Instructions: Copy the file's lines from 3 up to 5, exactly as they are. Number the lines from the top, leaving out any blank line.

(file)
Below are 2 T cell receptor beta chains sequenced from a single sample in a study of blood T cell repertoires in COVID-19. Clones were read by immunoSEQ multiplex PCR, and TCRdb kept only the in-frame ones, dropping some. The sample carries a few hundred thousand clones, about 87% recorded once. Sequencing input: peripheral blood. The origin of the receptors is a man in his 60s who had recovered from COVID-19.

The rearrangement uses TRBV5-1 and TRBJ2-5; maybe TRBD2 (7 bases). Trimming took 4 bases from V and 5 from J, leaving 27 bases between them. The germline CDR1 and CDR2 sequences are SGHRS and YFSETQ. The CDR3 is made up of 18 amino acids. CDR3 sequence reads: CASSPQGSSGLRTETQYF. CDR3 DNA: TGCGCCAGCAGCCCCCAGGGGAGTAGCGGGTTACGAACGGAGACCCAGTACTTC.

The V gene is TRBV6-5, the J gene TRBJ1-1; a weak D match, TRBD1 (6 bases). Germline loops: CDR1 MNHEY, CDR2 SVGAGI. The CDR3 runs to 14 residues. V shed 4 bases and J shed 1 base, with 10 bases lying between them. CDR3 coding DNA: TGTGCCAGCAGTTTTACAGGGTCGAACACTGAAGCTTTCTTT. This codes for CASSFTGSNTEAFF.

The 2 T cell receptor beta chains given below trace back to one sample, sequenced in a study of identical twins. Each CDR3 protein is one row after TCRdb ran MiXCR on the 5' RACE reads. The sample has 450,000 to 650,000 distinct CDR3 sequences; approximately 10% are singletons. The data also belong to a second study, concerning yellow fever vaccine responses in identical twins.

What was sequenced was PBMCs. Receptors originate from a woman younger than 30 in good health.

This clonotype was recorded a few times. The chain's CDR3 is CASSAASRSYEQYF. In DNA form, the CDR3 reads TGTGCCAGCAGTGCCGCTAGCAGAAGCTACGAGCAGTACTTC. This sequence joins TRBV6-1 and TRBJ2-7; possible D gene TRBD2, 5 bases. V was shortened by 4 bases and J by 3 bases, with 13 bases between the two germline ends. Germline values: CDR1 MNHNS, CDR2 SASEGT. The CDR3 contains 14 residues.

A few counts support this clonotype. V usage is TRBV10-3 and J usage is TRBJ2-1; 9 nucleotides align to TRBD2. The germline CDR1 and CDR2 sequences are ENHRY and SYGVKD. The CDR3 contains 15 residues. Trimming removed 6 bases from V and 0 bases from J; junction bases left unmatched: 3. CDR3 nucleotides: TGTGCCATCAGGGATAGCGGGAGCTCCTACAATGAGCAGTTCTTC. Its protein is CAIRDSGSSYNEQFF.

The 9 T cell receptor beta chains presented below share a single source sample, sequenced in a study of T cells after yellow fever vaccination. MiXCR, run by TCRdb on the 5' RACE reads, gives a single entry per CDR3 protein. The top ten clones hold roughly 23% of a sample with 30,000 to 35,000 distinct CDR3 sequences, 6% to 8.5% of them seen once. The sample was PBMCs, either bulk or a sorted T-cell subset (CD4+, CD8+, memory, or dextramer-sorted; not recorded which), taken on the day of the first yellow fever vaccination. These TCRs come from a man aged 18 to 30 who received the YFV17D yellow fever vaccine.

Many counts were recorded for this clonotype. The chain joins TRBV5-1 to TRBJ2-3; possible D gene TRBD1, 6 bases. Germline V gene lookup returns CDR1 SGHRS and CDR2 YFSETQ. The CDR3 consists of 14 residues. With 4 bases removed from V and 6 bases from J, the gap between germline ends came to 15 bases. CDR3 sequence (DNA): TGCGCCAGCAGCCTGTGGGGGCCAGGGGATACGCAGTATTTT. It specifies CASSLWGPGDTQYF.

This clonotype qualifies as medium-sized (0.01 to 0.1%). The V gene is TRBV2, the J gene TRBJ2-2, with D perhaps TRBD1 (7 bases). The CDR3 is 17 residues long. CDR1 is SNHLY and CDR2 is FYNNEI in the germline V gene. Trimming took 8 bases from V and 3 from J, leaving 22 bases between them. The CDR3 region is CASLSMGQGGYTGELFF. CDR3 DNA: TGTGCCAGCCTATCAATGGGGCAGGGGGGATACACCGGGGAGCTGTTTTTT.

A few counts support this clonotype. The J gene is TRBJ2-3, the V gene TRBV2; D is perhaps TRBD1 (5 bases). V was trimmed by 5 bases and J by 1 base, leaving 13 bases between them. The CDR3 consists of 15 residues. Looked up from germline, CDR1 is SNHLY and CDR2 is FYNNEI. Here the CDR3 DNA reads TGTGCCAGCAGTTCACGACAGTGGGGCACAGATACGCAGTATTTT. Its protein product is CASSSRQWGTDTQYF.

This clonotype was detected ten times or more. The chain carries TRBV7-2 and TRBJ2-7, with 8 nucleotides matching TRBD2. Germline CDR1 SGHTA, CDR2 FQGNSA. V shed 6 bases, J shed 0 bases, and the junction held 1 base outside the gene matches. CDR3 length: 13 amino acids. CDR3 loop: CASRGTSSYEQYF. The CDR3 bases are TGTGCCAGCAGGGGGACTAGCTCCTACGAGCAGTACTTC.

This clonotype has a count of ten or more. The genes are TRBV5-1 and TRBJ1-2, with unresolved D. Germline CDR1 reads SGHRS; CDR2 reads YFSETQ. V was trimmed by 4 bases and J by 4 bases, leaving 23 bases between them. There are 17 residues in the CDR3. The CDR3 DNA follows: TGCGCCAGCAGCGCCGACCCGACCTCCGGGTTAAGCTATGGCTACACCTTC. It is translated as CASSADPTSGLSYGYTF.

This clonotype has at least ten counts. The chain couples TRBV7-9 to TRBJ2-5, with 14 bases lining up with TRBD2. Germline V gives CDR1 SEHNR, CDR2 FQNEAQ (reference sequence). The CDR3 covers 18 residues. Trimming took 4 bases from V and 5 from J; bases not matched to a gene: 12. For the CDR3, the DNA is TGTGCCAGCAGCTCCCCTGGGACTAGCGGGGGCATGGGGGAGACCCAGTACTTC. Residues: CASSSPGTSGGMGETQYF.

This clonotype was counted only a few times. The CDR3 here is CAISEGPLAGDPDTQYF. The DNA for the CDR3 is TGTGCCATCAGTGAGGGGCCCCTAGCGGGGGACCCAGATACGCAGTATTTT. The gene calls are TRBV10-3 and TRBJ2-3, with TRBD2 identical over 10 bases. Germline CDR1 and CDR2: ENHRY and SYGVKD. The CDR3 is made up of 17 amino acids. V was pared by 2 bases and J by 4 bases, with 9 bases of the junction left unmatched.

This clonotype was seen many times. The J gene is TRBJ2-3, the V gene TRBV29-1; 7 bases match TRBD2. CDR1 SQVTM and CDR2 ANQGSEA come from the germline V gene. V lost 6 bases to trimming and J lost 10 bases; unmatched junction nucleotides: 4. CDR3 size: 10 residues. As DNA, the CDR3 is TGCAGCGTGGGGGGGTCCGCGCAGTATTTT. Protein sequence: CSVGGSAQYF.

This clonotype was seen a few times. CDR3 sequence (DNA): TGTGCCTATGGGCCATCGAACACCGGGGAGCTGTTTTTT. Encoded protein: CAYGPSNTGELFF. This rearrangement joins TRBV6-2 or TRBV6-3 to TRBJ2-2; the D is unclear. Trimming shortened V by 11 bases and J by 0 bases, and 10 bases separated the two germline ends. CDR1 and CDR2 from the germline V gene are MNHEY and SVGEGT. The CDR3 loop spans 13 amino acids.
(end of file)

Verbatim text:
The V gene is TRBV6-5, the J gene TRBJ1-1; a weak D match, TRBD1 (6 bases). Germline loops: CDR1 MNHEY, CDR2 SVGAGI. The CDR3 runs to 14 residues. V shed 4 bases and J shed 1 base, with 10 bases lying between them. CDR3 coding DNA: TGTGCCAGCAGTTTTACAGGGTCGAACACTGAAGCTTTCTTT. This codes for CASSFTGSNTEAFF.

The 2 T cell receptor beta chains given below trace back to one sample, sequenced in a study of identical twins. Each CDR3 protein is one row after TCRdb ran MiXCR on the 5' RACE reads. The sample has 450,000 to 650,000 distinct CDR3 sequences; approximately 10% are singletons. The data also belong to a second study, concerning yellow fever vaccine responses in identical twins.

What was sequenced was PBMCs. Receptors originate from a woman younger than 30 in good health.